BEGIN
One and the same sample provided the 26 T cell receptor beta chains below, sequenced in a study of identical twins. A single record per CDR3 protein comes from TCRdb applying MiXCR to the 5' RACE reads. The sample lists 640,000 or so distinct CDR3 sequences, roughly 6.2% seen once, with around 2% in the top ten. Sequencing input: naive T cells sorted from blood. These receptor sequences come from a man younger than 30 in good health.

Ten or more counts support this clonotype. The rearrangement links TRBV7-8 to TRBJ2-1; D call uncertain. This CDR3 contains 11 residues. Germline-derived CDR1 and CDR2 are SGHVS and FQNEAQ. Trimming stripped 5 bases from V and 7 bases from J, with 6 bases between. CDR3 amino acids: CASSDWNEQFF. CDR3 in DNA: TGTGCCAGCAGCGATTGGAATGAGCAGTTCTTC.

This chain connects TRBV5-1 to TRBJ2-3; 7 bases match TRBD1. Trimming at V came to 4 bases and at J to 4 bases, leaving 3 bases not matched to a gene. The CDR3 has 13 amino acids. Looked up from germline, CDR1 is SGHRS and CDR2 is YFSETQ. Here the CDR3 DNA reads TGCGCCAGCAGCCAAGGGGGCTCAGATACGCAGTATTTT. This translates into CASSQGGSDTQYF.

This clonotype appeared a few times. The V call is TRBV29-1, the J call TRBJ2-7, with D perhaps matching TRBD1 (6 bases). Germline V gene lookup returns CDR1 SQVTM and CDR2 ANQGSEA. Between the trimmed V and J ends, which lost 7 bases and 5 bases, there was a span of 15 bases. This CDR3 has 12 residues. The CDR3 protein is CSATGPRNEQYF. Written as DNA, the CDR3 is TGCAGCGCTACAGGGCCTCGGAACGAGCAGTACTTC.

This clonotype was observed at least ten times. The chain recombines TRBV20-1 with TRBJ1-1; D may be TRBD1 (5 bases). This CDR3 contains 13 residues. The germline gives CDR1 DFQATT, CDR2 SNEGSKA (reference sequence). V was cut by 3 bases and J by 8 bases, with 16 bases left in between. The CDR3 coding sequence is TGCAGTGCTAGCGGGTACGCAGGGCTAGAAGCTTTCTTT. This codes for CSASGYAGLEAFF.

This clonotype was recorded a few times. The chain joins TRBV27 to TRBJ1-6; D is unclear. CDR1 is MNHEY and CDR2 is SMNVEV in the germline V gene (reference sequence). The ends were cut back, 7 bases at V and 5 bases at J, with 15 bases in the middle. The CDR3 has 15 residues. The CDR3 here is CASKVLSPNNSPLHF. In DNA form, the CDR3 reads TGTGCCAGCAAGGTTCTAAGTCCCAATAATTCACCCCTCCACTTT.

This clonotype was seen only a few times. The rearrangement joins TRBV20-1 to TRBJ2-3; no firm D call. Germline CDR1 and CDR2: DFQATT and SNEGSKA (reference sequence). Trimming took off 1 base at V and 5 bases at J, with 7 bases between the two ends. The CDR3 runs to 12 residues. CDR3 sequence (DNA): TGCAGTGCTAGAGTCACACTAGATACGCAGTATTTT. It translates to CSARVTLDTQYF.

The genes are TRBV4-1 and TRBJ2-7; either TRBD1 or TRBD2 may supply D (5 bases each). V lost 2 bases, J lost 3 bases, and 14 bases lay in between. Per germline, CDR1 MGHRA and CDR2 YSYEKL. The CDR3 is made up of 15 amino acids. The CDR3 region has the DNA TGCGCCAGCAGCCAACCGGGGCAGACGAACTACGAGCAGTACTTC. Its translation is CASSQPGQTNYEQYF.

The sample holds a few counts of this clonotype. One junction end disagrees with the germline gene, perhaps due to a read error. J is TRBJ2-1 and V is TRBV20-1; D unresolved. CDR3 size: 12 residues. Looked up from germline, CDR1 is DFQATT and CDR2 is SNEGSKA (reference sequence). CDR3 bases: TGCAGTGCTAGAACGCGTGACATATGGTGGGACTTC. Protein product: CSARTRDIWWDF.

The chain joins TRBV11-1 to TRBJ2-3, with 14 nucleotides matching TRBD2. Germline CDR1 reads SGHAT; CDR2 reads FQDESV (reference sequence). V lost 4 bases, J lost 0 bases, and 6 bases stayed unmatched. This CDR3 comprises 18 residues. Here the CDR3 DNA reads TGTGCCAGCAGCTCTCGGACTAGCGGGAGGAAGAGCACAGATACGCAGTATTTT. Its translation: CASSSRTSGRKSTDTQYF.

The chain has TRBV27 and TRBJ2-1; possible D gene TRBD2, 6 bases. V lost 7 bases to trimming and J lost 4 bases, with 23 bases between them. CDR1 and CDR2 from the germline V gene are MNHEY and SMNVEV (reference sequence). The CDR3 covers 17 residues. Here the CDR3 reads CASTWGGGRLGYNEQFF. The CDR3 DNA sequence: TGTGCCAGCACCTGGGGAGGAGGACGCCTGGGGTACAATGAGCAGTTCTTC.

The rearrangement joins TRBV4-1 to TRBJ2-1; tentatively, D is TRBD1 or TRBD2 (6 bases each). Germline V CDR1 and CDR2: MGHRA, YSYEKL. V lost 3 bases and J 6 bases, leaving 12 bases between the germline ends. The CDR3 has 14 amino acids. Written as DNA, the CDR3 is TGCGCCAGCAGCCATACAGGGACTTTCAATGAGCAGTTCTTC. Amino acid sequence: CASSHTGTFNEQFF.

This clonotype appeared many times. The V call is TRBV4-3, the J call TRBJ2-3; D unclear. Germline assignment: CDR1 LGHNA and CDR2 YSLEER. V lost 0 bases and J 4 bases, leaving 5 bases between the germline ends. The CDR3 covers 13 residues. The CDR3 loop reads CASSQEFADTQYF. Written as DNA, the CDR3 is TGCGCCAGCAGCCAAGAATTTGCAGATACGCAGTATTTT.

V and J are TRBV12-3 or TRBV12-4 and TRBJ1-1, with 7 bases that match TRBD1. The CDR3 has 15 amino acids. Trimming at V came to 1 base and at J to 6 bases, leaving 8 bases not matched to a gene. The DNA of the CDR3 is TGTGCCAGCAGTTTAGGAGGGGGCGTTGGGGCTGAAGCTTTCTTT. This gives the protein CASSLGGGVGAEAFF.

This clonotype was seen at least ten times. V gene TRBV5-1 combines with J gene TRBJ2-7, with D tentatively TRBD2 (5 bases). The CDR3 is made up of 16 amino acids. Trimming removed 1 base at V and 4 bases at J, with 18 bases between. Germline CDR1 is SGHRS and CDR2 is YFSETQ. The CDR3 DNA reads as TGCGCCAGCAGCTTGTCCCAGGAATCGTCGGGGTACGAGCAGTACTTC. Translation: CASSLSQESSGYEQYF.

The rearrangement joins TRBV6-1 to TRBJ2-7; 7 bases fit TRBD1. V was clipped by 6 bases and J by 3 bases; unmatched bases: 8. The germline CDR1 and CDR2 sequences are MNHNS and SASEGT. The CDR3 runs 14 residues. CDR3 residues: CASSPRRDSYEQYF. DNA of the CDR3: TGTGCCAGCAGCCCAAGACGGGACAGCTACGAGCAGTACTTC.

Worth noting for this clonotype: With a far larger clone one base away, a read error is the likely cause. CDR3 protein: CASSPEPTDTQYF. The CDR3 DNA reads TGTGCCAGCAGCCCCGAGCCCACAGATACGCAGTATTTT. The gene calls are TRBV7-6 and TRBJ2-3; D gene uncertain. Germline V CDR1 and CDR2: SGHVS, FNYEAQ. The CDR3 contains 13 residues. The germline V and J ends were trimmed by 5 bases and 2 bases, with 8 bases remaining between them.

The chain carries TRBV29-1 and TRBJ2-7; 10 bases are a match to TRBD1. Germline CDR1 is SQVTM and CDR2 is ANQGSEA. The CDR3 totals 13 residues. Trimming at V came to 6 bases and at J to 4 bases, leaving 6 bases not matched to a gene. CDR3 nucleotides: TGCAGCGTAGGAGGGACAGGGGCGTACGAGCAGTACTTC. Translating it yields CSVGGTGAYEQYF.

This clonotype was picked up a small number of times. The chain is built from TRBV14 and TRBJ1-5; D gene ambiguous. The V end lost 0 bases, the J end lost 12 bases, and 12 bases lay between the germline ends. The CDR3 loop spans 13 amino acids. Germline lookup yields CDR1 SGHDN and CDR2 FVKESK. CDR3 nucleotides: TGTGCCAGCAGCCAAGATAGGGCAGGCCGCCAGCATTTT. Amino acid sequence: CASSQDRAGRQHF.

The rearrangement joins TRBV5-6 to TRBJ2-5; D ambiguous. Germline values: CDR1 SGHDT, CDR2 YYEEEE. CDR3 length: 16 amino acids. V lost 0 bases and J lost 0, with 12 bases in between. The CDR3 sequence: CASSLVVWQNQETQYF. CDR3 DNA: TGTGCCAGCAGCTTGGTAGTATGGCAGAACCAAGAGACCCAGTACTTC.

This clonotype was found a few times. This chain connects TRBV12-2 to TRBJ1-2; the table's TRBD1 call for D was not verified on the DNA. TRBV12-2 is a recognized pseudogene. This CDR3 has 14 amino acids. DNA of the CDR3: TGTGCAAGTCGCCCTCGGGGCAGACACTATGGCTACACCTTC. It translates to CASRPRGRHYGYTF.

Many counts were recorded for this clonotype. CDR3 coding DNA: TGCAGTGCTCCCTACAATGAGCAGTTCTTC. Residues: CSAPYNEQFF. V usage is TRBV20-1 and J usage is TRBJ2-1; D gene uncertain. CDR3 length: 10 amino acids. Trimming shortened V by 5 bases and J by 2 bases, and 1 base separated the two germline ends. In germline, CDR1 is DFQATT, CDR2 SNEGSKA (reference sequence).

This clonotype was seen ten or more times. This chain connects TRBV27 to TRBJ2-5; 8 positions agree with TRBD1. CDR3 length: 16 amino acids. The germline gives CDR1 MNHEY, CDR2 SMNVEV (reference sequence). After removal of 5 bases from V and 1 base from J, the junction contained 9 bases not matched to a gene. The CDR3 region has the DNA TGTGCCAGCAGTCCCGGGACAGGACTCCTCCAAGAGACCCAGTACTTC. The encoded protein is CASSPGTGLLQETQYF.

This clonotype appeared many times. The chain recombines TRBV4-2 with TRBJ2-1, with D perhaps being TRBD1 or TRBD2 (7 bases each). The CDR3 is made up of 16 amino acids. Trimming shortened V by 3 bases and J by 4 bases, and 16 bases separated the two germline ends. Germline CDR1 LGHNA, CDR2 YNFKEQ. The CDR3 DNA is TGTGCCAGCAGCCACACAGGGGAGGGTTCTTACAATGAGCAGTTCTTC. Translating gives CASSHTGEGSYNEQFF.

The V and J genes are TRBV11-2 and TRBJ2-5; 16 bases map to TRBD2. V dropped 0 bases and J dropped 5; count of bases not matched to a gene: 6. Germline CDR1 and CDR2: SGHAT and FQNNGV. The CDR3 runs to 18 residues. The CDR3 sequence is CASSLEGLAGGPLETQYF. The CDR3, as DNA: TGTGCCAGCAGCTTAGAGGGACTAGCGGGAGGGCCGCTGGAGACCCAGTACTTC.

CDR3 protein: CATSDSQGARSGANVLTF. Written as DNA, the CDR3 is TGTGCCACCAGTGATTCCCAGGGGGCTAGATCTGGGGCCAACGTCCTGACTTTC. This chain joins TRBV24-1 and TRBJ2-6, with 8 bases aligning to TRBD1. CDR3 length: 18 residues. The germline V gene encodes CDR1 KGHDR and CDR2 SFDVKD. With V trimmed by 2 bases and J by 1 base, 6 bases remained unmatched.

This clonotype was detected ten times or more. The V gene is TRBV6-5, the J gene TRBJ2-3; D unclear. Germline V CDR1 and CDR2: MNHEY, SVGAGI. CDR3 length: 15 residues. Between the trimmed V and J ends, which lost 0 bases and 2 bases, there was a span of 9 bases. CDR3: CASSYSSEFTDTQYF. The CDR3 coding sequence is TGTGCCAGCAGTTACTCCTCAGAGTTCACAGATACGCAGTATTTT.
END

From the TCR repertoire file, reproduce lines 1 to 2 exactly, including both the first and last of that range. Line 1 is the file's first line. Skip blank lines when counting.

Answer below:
One and the same sample provided the 26 T cell receptor beta chains below, sequenced in a study of identical twins. A single record per CDR3 protein comes from TCRdb applying MiXCR to the 5' RACE reads. The sample lists 640,000 or so distinct CDR3 sequences, roughly 6.2% seen once, with around 2% in the top ten. Sequencing input: naive T cells sorted from blood. These receptor sequences come from a man younger than 30 in good health.

Ten or more counts support this clonotype. The rearrangement links TRBV7-8 to TRBJ2-1; D call uncertain. This CDR3 contains 11 residues. Germline-derived CDR1 and CDR2 are SGHVS and FQNEAQ. Trimming stripped 5 bases from V and 7 bases from J, with 6 bases between. CDR3 amino acids: CASSDWNEQFF. CDR3 in DNA: TGTGCCAGCAGCGATTGGAATGAGCAGTTCTTC.